Full 2007 Chevrolet Monte Carlo Review
What's New for 2007
For the 2007 Chevrolet Monte Carlo, the changes are few but significant. The LTZ and the 3900 (3.9-liter) V6 engine are dropped; a non-E85 version of the 3500 V6 (3.5-liter) becomes standard for California-level emissions states; and the LT's option packages are simplified.
The Chevy Monte Carlo represents one of the last surviving members of the personal luxury coupe market. Often placing flashy looks ahead of more practical concerns such as passenger space and optimum outward visibility, this type of vehicle enjoyed more successful days in the '70s and '80s when people thought that long hoods, smallish rear seats and padded vinyl tops with small quarter-windows were cool.
Thankfully, the 2007 Chevrolet Monte Carlo has little in common with its gold-chain-wearing predecessors. The current Monte shares a platform with the Impala and combines a spacious cabin with the styling pizzazz of a two-door coupe. A number of recent changes, such as a stiffer structure, a lineup of more powerful engines (including a V8 for the SS version), upgraded cabin materials and cleaned-up styling have made the vehicle a more competitive choice than in years past.
Consumers interested in a midsize coupe for '07 will find the choices somewhat limited. Perhaps the Monte's closest rival is Pontiac's G6 coupe, which uses the same 3.5-liter V6 and boasts an even roomier cabin. The Ford Mustang is sportier, but its rear seat is small. In terms of overall quality and refinement, the Monte Carlo loses out to the Accord coupe and Camry Solara, but counters with a lower price. Overall, the Chevy stacks up pretty well. With trim levels ranging from the fuel-efficient (31 mpg highway) LS and LT versions to the 303-horsepower SS, the 2007 Chevrolet Monte Carlo is a solid choice for those wanting a midsize vehicle with a bit more "personal luxury" than the average family sedan.
Body Styles, Trim Levels, and Options
The 2007 Chevrolet Monte Carlo is a midsize two-door coupe that comes in three trim levels: LS, LT and SS. The LS model comes with 16-inch wheels, air-conditioning, full power accessories, a tilt steering wheel and keyless entry. Stepping up to the LT model gets you 17-inch alloy wheels, a rear spoiler, dual-zone air-conditioning, a remote vehicle starter and a leather-wrapped steering wheel with audio controls. The Monte Carlo SS brings a V8, 18-inch wheels, a performance-tuned suspension, XM satellite radio, leather seating with heaters up front, foglamps and full-perimeter ground effects. Some of these features are available as options on the LS and LT. A sunroof is the main stand-alone option.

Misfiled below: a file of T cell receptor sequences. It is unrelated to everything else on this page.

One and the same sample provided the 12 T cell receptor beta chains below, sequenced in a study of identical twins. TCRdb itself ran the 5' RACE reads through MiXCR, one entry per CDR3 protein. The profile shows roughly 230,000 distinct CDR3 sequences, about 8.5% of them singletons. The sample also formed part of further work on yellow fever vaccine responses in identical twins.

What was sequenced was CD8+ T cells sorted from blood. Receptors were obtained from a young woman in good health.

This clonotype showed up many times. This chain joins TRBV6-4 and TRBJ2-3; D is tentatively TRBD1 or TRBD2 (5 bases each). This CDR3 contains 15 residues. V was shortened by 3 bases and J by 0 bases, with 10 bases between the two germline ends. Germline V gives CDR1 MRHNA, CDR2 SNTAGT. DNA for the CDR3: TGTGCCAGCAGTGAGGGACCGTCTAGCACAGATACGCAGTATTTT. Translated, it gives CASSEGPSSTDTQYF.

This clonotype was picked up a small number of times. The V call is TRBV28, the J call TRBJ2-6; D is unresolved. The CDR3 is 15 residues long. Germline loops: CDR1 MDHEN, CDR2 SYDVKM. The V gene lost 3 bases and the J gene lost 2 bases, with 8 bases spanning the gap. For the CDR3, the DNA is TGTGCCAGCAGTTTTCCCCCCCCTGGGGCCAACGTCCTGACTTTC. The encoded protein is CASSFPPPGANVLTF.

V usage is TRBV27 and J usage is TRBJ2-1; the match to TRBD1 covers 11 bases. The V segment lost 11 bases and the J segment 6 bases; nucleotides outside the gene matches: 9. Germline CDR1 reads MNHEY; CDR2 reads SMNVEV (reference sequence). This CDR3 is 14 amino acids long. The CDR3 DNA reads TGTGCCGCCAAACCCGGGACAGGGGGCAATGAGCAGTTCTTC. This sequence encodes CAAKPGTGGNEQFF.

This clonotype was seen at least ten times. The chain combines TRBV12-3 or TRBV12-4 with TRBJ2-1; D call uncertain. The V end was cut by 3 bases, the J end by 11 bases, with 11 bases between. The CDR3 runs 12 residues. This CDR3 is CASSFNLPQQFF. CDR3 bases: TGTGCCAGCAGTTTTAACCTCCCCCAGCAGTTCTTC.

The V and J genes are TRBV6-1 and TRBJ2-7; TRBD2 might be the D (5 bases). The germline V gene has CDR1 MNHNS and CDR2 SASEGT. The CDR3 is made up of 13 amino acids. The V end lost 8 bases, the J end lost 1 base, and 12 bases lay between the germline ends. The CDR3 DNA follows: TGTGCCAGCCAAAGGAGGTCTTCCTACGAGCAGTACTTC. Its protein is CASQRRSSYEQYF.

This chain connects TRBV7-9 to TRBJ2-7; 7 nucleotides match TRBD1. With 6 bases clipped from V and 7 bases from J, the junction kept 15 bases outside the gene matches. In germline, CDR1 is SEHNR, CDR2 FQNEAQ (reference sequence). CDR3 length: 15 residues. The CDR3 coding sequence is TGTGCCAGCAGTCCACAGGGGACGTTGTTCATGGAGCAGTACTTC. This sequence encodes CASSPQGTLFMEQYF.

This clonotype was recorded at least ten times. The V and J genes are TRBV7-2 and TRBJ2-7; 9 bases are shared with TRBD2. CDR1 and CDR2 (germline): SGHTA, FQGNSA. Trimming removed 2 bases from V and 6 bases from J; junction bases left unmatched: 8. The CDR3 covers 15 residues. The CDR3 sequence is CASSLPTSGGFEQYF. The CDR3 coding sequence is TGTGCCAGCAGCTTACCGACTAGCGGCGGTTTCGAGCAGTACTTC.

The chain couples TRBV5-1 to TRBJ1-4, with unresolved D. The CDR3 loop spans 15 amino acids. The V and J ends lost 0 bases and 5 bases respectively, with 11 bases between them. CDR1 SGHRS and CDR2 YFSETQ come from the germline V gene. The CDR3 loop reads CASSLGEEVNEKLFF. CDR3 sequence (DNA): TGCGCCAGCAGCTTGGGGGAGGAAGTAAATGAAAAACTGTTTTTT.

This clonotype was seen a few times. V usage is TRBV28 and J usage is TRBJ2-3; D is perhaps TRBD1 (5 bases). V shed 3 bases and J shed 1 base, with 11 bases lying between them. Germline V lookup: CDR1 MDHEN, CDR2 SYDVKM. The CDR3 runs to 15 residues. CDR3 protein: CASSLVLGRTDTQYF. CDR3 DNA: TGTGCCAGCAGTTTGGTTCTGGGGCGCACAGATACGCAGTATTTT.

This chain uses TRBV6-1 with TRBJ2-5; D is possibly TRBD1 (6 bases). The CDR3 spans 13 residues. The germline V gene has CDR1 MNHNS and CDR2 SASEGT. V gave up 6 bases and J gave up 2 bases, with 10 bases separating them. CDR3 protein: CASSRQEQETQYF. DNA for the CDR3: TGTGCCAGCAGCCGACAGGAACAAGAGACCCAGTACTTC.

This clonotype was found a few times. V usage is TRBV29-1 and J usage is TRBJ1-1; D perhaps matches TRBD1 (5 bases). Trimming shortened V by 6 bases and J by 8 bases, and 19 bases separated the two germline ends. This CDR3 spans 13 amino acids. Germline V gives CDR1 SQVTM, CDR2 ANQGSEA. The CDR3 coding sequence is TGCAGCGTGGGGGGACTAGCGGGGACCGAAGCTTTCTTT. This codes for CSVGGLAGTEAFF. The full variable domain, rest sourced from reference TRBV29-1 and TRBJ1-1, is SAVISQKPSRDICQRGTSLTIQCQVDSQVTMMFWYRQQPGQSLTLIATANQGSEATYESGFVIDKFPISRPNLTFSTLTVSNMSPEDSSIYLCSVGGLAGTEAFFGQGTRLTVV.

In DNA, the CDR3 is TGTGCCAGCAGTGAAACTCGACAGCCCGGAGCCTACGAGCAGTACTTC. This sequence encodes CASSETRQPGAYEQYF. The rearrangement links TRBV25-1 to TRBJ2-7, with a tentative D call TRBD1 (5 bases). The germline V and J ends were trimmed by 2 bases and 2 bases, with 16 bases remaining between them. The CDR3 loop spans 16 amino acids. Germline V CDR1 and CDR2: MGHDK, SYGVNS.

Powertrains and Performance
The standard engine for the LS and LT is a 3.5-liter V6 that produces 211 horsepower and 214 pound-feet of torque. The SS has a 5.3-liter V8 making 303 hp and 323 lb-ft of torque. All models employ a responsive four-speed automatic transmission (heavy-duty in the SS) that sends the power through the front wheels. The 3.5 has strong pull around town along with respectable passing power, along with fuel ratings of 21 mpg city and 31 mpg highway. The SS's burbling V8 thrills with its strong acceleration, but laying into it too often will pull fuel mileage into the mid teens, despite ratings of 18 city and 28 highway.
Antilock brakes and traction control are standard on the LT and SS; they're optional on the LS. Front-seat side airbags are optional on all Monte Carlos. In NHTSA frontal crash tests, the 2007 Chevrolet Monte Carlo received five stars (out of five). Side-impact tests on a Monte without side airbags resulted in three stars for the front occupants and four stars for those in back.
Interior Design and Special Features
As far as coupes go, the Monte Carlo is spacious and comfortable. The seats are wide and can accommodate a variety of drivers, and even the rear seats are usable by adults. Cabin fit and finish is much improved, thanks to last year's updates, and the car's somewhat stark ambiance is offset with splashes of metallic trim. Features such as an input jack for portable music players and optional heated front seats make the Monte Carlo most accommodating on long trips.
The Chevy Monte Carlo handles well enough to suit its intended buyer. Large four-wheel disc brakes and meaty performance tires give it respectable stopping power and grip, but the steering doesn't communicate enough road feel to make this big coupe feel sporty. The fact that it only comes with an automatic transmission doesn't help either, but at least both engines are torquey off the line. While the SS model may be appealing to buyers hungry for power, installing a V8 of this size in a front-wheel-drive car invariably results in torque steer and a nose-heavy feel.